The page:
Ex-Ivory Coast President Laurent Gbagbo was acquitted of war crimes Tuesday, as an International Criminal Court at the Hague said that prosecutors failed to prove their case against the former leader.
International Criminal Court judges on Tuesday acquitted former Ivorian leader Laurent Gbagbo of all war crimes charges and ordered his immediate release.
Presiding Judge Cuno Tarfusser said that prosecutors failed to prove their case and Gbagbo and co-defendant Charles Blé Goudé, a close ally and former political youth leader, should be set free.
Gbagbo, who was president of Ivory Coast from 2000 until 201, was heavily backed by a plethora of supporters, who flocked to the International Court in their masses.
Some of Laurent Gbagbo's most ardent admirers, like Patricia, have traveled to The Hague to show their support on the day #ICC judges are expected to rule on his request for provisional release and also pronounce themselves on his no-case-to-answer motion: #Gbabgo #BléGoudé pic.twitter.com/xUYi92g7g9— Justice Hub (@justice_hub) January 15, 2019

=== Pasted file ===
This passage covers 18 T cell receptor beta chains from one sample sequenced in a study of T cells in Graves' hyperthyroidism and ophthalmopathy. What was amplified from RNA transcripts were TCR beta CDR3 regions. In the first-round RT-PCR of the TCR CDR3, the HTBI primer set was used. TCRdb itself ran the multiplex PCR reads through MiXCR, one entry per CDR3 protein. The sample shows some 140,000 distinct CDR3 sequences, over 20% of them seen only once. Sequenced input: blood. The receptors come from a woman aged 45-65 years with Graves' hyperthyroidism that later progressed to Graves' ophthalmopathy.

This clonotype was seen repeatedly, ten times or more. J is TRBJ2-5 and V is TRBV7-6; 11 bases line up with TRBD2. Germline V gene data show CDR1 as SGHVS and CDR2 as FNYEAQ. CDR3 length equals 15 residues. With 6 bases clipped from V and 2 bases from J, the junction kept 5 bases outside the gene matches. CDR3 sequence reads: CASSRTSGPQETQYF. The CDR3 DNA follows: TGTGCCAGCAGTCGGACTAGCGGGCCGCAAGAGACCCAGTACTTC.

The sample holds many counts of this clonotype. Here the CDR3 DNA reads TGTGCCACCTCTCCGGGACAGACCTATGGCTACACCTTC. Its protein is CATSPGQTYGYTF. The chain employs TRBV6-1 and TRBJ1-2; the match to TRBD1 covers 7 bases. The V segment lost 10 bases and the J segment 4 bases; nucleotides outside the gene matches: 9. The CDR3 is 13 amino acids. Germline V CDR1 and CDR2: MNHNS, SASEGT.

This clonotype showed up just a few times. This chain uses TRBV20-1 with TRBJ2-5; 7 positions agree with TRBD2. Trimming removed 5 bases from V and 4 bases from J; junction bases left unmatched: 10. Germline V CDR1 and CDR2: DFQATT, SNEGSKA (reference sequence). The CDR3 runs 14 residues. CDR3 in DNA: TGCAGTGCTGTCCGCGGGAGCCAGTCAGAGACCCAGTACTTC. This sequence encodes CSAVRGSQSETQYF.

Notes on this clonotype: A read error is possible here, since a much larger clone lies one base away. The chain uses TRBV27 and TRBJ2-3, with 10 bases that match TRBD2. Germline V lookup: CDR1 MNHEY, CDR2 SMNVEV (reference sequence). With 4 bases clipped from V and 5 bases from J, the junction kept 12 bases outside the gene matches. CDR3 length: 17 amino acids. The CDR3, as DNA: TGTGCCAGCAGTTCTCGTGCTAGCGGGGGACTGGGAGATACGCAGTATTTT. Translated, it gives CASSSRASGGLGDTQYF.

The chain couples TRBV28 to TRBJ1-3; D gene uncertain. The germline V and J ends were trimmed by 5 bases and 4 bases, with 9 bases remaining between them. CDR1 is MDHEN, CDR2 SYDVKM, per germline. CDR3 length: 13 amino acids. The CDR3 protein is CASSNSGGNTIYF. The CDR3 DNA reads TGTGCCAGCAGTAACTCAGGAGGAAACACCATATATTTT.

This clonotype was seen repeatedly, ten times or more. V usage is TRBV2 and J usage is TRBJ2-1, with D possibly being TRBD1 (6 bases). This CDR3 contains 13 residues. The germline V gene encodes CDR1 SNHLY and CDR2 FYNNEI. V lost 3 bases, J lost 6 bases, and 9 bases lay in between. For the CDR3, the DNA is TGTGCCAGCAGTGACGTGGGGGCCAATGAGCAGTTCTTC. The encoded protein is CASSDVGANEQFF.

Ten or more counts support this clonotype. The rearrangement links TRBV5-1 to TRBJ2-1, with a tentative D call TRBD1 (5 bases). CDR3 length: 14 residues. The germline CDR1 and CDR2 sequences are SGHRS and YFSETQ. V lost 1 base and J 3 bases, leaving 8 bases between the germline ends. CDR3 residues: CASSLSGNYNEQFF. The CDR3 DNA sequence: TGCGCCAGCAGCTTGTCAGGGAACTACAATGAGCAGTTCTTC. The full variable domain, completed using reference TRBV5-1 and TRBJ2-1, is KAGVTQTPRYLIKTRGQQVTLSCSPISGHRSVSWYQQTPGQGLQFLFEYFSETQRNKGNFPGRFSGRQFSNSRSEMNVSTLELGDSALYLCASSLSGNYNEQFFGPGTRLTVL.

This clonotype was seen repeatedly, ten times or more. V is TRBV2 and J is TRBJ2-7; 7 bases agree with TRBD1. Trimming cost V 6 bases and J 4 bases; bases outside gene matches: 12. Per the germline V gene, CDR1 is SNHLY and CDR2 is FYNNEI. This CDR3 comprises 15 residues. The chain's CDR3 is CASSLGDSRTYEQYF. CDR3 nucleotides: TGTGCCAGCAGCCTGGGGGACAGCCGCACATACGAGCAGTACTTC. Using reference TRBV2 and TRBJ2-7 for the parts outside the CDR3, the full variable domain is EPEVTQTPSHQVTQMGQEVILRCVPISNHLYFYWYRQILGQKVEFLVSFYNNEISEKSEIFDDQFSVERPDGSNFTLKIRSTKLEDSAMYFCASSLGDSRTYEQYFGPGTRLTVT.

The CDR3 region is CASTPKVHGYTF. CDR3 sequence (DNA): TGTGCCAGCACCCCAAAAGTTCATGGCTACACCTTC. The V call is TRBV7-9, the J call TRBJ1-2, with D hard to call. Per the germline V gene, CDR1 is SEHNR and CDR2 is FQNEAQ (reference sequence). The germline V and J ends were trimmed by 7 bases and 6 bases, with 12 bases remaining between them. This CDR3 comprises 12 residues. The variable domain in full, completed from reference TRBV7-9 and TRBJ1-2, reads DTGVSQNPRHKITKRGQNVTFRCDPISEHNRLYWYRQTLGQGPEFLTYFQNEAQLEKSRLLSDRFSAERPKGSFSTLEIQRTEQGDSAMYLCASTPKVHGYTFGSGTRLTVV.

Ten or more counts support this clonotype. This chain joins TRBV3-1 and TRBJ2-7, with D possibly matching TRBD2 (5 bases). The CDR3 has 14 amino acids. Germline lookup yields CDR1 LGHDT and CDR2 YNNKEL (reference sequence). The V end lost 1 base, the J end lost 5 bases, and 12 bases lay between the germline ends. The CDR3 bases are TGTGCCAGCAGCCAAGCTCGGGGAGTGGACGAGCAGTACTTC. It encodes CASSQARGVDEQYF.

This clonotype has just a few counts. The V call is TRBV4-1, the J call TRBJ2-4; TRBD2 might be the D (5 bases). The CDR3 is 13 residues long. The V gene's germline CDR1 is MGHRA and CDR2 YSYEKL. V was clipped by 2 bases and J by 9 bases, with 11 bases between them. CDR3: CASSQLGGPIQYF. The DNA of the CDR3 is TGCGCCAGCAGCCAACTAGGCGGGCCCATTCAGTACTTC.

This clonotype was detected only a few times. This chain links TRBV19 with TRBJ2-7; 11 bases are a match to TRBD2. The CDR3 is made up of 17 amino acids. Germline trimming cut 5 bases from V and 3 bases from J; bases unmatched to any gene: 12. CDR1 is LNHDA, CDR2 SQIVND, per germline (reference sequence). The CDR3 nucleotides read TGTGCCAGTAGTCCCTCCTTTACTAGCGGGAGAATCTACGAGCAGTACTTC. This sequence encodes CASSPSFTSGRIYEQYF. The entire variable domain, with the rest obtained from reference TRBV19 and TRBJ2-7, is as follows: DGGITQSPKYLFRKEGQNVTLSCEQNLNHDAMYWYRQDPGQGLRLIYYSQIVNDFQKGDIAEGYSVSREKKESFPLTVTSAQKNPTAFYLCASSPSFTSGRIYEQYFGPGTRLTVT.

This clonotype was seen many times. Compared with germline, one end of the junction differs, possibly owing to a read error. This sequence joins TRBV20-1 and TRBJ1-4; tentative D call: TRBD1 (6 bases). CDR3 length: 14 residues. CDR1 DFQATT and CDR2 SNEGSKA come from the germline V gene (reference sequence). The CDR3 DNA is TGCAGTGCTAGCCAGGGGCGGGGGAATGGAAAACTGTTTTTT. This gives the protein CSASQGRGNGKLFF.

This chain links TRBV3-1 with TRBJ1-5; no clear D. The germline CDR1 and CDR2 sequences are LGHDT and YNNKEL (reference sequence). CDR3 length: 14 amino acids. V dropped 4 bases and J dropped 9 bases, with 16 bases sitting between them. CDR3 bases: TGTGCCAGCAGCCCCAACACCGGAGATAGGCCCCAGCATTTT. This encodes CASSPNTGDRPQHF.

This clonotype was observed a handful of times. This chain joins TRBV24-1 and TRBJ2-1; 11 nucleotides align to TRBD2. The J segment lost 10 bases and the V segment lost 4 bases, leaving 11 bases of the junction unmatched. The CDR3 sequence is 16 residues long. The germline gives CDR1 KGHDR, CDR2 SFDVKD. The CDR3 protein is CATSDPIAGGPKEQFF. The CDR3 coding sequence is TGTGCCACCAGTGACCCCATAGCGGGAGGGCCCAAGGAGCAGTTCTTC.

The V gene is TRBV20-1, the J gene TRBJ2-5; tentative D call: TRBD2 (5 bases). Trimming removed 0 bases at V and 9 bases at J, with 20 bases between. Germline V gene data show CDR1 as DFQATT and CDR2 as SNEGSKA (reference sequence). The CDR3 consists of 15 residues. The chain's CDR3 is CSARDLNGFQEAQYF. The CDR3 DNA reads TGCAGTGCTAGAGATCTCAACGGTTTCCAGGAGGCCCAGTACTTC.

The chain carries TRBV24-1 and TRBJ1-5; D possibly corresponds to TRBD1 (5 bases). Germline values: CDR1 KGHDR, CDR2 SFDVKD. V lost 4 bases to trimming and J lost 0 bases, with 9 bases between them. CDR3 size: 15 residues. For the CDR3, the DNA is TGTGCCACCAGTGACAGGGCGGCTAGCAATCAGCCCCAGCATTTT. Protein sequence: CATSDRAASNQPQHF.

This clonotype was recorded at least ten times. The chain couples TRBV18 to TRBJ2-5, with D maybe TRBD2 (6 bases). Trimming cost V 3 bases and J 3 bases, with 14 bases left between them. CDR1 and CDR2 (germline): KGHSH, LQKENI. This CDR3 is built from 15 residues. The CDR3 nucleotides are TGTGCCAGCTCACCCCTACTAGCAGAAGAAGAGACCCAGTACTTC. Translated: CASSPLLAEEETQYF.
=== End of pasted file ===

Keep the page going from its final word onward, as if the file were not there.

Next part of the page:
73 year-old Gbagbo had spent seven years in detention in The Hague accused of massacring thousands of people bloodshed after a defeat in the 2010 elections in the West African nation.
Gbagbo, along with his co-defendant Goudé, were accused of four counts of crimes against humanity against 3,000 people, which included murder, rape, persecution, and other inhumane acts. African News reported that the duo had been on trial since 2016, and that the "elderly and fragile" Gbagbo had been given the sympathy vote because of fast he'd aged during the course of the time spent in jail.